Labor problems and a lockout hang as clouds over the NFL, making it increasingly harder to focus on the normal business of football after Super Bowl XLV.
But let's try anyway.
Plenty slipped through the cracks during the heat of the playoffs and ice of the North Texas Super Bowl that needs to be fleshed out a little more. There were more coaching changes than expected. Major roster decisions lurk. Some Super Bowl reflections are also in order.
Instead of laboring on labor, let's focus on the game of football as we know it while we still know it.
• Although I didn't see it personally, the image of Steelers quarterback Ben Roethlisberger sitting alone at his locker crying after Sunday night's loss says a lot. Before this season, teammates wondered about Roethlisberger's dedication. They don't worry about it anymore. He cares. Before this season, he wasn't dedicated in his offseason training and, although he cared about winning, he wasn't the best teammate. His four-game suspension made him grow up as a player and a teammate. He takes out his offensive linemen on Tuesdays. He's more studious of his game plans. The postgame emotion shows he put his heart and soul into this season, and I would suspect he would be even more dedicated next year.
• Would it be too quick to anoint Aaron Rodgers the fourth-best quarterback in the league? I don't think so. Rodgers' performance in the postseason probably moved him ahead of Philip Rivers of the Chargers and Roethlisberger in the league's quarterback hierarchy. Tom Brady, Peyton Manning and Drew Brees are still my top three. No, I'm not going to put Rodgers ahead of Brees based on this season, but Rodgers edges out Rivers because he's taken his team deeper into the playoffs and has a Super Bowl ring. Roethlisberger has one more Super Bowl ring than Rodgers, but he's also had two off games in Super Bowls.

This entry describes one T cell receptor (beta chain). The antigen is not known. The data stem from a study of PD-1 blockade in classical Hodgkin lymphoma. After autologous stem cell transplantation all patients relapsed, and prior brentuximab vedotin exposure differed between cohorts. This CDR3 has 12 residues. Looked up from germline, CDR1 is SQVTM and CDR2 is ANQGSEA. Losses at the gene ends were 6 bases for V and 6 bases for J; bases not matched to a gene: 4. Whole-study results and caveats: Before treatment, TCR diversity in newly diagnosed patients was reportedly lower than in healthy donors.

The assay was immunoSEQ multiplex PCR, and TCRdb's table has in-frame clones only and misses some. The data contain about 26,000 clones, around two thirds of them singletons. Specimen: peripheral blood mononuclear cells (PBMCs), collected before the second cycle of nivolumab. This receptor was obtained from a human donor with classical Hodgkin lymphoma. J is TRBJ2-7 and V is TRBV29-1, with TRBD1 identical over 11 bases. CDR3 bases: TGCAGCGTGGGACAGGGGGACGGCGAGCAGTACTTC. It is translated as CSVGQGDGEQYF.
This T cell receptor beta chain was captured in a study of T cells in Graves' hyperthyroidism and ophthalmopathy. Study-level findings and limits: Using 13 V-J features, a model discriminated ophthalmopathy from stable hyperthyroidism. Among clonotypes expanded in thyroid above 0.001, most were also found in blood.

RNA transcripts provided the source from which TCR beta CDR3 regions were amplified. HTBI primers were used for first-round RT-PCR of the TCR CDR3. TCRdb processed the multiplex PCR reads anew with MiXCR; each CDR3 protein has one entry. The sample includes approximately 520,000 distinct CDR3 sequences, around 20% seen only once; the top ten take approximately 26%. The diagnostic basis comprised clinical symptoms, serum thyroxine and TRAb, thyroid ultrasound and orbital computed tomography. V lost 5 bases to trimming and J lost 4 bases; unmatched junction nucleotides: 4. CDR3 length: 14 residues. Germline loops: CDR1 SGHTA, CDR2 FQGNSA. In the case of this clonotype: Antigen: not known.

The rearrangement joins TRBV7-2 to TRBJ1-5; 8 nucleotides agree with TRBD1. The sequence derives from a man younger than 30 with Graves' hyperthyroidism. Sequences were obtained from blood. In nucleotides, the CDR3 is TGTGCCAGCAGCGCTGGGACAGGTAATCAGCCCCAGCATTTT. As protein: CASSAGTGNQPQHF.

• The final straw in Jeff Fisher's relationship with Titans owner Bud Adams was how he quietly extended the contracts of most of his assistants without Adams' knowledge, according to sources. Owners have been reluctant to do much advance financing of assistant contracts because of the pending labor problems. Fisher wasn't happy that Adams wouldn't let him add his son Brandon to the staff after he helped out while offensive coordinator Mike Heimerdinger was undergoing cancer treatment. The relationship was heading toward divorce.
• Mike Munchak was on the list of head coaching candidates of some teams for years, but the Titans are taking a gamble jumping him from position coach to head coach. No one doubts Munchak's ability to succeed, because he is very good at what he does. He's a teacher. But having coordinating experience helps. It's one thing coaching a room a blockers. Running a 53-man room is tougher. This puts more pressure on his finding the right coordinators. Most were surprised he didn't retain Heimerdinger, an exceptional play-caller. Finding experienced defensive coordinators this late in the process isn't easy. Ask the Arizona Cardinals and Philadelphia Eagles. For Munchak to succeed, he needs experienced coordinators who can help make his job easier.
• Andy Reid has assembled an all-star cast of assistant coaches. Offensive line coach Howard Mudd and defensive line coach Jim Washburn are two of the best in their eras and are great additions to the staff. Last year, Reid signed one of the best special teams coaches -- Bobby April. Offensive coordinator Marty Mornhinweg was one of the league's best assistants last year for what he did with Michael Vick. Making offensive line coach Juan Castillo the defensive coordinator was a curious move. The reason Sean McDermott didn't work out as defensive coordinator was that he wasn't Jim Johnson, a blitz genius whose schemes didn't translate as well on paper. Johnson's success rested on his feel for the game in making the calls. Can an offensive line coach recapture what Johnson had? Hard to say.
• The current count of new defensive coordinators is 13, but Hue Jackson still has to hire one in Oakland and Munchak has to find one for the Titans. The Cardinals couldn't land Dick LeBeau or Keith Butler, settling for Steelers secondary coach Ray Horton. If you wonder why offenses are staying ahead of defenses, look at the short tenures of defensive coordinators. If you take away LeBeau's current seven-year run as defensive coordinator of the Steelers, there are only 27 years of longevity of defensive coordinators with their current teams. LeBeau is the only defensive coordinator who has been calling plays for his franchise longer than three seasons. There are only two -- Mike Zimmer in Cincinnati and Brian VanGorder of the Falcons -- with three years as defensive coordinators with their teams.
John Clayton, a recipient of the Pro Football Hall of Fame's McCann Award for distinguished reporting, is a senior writer for ESPN.com.